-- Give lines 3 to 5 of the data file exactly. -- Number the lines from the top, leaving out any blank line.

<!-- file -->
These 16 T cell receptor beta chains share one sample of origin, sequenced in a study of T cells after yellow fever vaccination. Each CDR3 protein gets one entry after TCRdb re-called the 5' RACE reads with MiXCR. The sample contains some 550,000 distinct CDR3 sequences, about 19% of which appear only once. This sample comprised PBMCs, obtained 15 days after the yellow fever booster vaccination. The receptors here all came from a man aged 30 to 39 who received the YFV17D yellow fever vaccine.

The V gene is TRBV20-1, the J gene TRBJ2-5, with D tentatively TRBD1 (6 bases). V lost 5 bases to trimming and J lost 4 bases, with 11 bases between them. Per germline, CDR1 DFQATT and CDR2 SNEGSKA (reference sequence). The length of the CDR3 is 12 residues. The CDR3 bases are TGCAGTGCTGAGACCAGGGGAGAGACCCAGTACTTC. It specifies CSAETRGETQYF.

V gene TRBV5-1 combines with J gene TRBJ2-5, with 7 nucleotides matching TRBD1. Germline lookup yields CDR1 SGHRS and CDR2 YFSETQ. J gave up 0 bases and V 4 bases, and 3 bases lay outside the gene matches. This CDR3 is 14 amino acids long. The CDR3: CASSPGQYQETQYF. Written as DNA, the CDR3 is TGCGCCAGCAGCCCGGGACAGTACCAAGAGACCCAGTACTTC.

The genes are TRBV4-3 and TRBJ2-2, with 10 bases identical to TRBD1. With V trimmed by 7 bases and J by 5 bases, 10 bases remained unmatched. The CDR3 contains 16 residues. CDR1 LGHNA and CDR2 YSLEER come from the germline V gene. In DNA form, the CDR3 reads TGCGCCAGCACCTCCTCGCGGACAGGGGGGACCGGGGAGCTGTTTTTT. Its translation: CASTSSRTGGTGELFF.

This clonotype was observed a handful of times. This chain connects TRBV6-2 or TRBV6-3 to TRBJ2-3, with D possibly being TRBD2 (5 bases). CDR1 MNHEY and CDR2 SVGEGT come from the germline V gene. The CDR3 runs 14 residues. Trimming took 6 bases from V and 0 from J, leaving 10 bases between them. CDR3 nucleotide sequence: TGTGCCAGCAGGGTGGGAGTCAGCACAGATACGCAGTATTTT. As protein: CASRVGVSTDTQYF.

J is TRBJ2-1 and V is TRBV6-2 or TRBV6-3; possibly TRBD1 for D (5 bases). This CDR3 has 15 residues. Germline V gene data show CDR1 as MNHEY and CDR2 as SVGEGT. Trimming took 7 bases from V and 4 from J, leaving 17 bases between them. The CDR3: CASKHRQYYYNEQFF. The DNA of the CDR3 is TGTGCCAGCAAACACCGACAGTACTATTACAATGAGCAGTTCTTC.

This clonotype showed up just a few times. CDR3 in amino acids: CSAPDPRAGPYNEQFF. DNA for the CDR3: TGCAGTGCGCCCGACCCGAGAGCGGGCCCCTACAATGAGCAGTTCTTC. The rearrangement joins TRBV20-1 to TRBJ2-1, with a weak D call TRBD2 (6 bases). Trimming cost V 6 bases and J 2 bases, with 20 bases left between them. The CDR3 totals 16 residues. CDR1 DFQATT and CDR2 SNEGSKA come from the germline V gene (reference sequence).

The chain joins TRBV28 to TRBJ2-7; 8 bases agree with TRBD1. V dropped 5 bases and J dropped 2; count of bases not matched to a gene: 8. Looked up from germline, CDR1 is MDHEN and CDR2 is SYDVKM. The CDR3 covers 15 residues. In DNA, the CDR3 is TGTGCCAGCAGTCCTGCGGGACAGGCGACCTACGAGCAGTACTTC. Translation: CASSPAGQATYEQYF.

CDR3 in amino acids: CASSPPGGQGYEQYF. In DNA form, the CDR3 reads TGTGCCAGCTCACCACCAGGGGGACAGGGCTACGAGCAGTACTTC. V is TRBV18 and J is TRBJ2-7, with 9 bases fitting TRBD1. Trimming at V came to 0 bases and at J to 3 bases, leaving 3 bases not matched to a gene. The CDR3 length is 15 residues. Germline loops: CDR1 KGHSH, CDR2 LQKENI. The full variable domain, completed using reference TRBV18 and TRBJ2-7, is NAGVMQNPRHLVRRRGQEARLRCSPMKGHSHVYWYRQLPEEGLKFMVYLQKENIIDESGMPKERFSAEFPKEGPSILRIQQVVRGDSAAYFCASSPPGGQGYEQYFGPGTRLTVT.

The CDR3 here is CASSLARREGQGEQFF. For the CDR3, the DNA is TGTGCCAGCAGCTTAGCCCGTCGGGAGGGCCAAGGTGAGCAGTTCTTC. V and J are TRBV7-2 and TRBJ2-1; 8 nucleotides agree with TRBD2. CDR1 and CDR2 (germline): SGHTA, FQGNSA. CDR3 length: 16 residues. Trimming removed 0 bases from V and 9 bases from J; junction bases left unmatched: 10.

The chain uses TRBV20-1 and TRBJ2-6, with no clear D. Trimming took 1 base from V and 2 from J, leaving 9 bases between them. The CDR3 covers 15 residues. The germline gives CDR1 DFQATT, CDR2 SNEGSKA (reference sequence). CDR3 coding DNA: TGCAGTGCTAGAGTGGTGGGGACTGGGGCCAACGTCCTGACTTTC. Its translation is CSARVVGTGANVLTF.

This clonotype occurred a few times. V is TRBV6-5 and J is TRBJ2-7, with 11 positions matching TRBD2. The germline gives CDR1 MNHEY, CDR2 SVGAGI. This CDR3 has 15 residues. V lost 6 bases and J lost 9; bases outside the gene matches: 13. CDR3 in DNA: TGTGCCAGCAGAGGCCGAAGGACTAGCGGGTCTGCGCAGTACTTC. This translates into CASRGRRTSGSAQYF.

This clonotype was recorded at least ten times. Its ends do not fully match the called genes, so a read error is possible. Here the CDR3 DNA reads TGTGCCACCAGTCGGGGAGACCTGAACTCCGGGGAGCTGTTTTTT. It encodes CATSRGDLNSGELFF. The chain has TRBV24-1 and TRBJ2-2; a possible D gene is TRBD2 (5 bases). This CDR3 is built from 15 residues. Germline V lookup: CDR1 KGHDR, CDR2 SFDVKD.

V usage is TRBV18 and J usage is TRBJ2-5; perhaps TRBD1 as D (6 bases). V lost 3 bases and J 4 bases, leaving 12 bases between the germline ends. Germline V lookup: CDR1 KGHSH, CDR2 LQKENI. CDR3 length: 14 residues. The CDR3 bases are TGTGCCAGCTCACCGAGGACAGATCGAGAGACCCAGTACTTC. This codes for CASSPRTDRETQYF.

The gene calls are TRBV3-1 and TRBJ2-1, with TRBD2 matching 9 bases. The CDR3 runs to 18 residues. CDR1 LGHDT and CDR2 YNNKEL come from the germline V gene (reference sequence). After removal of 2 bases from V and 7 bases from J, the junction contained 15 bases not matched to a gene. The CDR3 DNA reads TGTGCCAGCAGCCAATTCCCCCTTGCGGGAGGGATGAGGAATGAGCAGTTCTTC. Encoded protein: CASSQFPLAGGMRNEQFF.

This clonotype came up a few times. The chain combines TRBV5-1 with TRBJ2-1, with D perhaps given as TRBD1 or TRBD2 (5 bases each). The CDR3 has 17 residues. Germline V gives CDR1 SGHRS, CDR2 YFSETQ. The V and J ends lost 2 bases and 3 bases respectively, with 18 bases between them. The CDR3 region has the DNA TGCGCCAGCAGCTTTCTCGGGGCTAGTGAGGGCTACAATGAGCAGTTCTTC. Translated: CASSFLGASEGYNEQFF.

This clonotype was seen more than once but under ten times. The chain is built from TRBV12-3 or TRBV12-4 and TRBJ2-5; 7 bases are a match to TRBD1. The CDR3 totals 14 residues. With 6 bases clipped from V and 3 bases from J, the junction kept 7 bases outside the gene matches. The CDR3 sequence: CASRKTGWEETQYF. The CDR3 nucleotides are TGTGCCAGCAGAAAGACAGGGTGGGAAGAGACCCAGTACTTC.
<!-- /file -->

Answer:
V gene TRBV5-1 combines with J gene TRBJ2-5, with 7 nucleotides matching TRBD1. Germline lookup yields CDR1 SGHRS and CDR2 YFSETQ. J gave up 0 bases and V 4 bases, and 3 bases lay outside the gene matches. This CDR3 is 14 amino acids long. The CDR3: CASSPGQYQETQYF. Written as DNA, the CDR3 is TGCGCCAGCAGCCCGGGACAGTACCAAGAGACCCAGTACTTC.

The genes are TRBV4-3 and TRBJ2-2, with 10 bases identical to TRBD1. With V trimmed by 7 bases and J by 5 bases, 10 bases remained unmatched. The CDR3 contains 16 residues. CDR1 LGHNA and CDR2 YSLEER come from the germline V gene. In DNA form, the CDR3 reads TGCGCCAGCACCTCCTCGCGGACAGGGGGGACCGGGGAGCTGTTTTTT. Its translation: CASTSSRTGGTGELFF.

This clonotype was observed a handful of times. This chain connects TRBV6-2 or TRBV6-3 to TRBJ2-3, with D possibly being TRBD2 (5 bases). CDR1 MNHEY and CDR2 SVGEGT come from the germline V gene. The CDR3 runs 14 residues. Trimming took 6 bases from V and 0 from J, leaving 10 bases between them. CDR3 nucleotide sequence: TGTGCCAGCAGGGTGGGAGTCAGCACAGATACGCAGTATTTT. As protein: CASRVGVSTDTQYF.